Arizona has a medical marijuana use and cannabis cultivation exception for medical use but is extremely tough on those who break these Arizona weed laws.
Prop 207, the 2020 Arizona Marijuana Legalization Ballot Initiative
So, now that we have given you a full accounting of the current state of Arizona marijuana laws, we want to walk you through Prop 207, which you will see on the ballot when you go to vote in the general election in November 2020. This is also known as the Smart and Safe Arizona Act, which is a highly-supported initiative to legalize the recreational use of marijuana by adults (age 21 and up) in Arizona. Here are some of the major highlights of this proposition:
- Adults can possess up to 1 ounce of marijuana
- Cannabis cultivation for personal recreational use is capped at 6 plants at your primary residence and 12 plants at a residence where two or more people live (must be adults)
- The State tax on the purchase will be 16% (which is the same for alcohol and cigarettes)
- The use of marijuana is still illegal in public places
- Marijuana edibles will be limited to a maximum of 10 mg of THC per edible and 100mg of THC per package.
- Marijuana products cannot be sold to or marketed in a way that would appeal to children (i.e. via cartoons, animals, toys, etc.)
- Medical marijuana dispensaries will be able to begin selling recreationally according to a licensing and application process.
- There will be marijuana testing facilities to test for harmful contaminants such as pesticides, molds, etc.
- The expungement of prior convictions for certain prior marijuana offenses will be eligible starting July 2021.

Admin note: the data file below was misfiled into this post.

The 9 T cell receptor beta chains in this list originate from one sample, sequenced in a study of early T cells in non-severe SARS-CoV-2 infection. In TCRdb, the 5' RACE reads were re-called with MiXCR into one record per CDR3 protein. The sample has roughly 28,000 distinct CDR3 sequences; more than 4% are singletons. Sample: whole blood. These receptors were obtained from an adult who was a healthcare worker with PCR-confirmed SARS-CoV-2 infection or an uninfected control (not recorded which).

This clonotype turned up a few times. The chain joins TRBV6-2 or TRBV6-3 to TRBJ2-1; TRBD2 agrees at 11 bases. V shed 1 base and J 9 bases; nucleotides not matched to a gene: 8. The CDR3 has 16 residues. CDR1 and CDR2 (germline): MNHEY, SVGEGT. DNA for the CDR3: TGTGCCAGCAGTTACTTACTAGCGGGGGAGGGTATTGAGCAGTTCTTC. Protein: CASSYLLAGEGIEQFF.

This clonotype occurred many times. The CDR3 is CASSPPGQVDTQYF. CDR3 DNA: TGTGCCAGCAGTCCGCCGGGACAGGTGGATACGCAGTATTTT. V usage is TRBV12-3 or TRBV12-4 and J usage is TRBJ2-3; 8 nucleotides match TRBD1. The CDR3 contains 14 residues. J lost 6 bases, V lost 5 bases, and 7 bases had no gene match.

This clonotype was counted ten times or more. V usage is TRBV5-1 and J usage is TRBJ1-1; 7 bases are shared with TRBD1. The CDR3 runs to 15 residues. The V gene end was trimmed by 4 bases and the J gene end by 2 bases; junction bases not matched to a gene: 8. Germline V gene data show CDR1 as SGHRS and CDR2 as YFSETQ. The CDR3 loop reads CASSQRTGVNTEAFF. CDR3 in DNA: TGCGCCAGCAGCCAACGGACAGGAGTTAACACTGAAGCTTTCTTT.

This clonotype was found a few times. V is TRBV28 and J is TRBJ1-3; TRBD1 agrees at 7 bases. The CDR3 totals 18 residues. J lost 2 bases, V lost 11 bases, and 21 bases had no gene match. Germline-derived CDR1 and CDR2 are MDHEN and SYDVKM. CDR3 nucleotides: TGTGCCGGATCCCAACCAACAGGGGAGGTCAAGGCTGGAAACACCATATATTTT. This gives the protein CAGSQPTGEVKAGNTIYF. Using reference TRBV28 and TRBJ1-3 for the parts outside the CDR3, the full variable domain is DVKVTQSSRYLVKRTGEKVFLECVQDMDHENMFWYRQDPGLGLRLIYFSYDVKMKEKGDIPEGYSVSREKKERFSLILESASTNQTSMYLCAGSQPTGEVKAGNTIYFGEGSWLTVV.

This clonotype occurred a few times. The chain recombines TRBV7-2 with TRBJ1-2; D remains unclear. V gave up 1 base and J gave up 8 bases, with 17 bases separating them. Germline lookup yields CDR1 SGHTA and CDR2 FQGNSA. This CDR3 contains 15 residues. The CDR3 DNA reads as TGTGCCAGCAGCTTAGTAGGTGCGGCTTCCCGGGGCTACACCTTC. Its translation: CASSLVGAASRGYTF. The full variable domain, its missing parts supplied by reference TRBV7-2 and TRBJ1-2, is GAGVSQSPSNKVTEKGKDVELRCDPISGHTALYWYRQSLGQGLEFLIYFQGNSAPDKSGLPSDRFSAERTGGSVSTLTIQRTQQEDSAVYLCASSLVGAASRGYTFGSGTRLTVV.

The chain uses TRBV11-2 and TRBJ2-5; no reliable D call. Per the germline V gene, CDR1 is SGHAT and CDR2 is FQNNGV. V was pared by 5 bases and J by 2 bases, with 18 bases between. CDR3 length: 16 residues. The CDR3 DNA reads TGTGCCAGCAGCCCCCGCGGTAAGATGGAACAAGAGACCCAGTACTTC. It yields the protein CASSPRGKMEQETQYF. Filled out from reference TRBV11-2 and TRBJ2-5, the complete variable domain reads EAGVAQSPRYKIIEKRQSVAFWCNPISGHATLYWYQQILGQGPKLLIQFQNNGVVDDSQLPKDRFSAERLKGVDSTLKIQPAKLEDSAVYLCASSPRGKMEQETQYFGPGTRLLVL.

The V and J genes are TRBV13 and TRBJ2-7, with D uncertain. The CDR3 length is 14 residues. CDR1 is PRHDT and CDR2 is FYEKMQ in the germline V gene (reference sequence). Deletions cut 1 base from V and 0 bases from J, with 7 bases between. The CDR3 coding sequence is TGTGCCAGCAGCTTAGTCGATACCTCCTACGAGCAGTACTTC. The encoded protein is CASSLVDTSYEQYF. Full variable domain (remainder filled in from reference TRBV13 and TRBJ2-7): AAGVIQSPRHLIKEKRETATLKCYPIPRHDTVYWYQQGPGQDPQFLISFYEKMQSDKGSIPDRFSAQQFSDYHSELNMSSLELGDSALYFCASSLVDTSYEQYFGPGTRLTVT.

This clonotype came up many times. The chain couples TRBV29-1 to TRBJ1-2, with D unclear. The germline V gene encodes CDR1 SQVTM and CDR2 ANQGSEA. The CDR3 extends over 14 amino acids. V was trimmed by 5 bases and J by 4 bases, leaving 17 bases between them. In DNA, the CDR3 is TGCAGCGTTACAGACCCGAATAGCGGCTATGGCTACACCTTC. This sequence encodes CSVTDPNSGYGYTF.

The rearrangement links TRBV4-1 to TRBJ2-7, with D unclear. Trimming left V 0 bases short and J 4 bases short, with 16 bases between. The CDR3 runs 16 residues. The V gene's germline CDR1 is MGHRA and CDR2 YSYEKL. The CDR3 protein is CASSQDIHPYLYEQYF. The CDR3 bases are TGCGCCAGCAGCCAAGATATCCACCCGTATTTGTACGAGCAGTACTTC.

If this act is approved, meaning it wins by majority vote, then the Arizona Department of Health Services is required to establish recreational marijuana regulations by April 5th, 2021. Also note that like alcohol, even though it is legal for recreational use, you can still get a DUI. Employers have the right to maintain a zero-tolerance drug and alcohol-free workplace.
The state of Arizona weed laws is one that will hopefully have more clarity after our November 2020 general election. Currently, there is a zero-tolerance policy for possession of any amount of marijuana for recreational use and Arizona has stiff penalties if you are found breaking these laws. Make sure you exercise your right to vote this November – whether you are for or against the legalization of recreational use of marijuana, it is your constitutional right and responsibility to vote and have a say in the laws of your state. If you or a loved one is charged with possession of marijuana, distribution of marijuana, paraphernalia, or any other drug possession or distribution-related crimes, our experienced team of attorneys are here to help.
Our team of dedicated trial attorneys at Antol & Sherman, PC, have more than 60 years of combined legal experience and a strong track record of providing successful legal counsel. We have been practicing criminal, family and divorce, drug and DUI, and accident law in Flagstaff, Arizona, and surrounding northern Arizona cities including Camp Verde, Sedona, Williams, Holbrook, Winslow, Cottonwood, Mayer, Seligman, Kingman, Page, St. Johns and more for over 30 years. Antol & Sherman, PC, and their staff of lawyers would love to sit down and discuss your legal needs. Please call us at 928-241-6339, stop in today at Antol & Sherman, PC, 150 N Verde St Suite 102, Flagstaff, AZ 86001 or visit us at flagazlaw.com.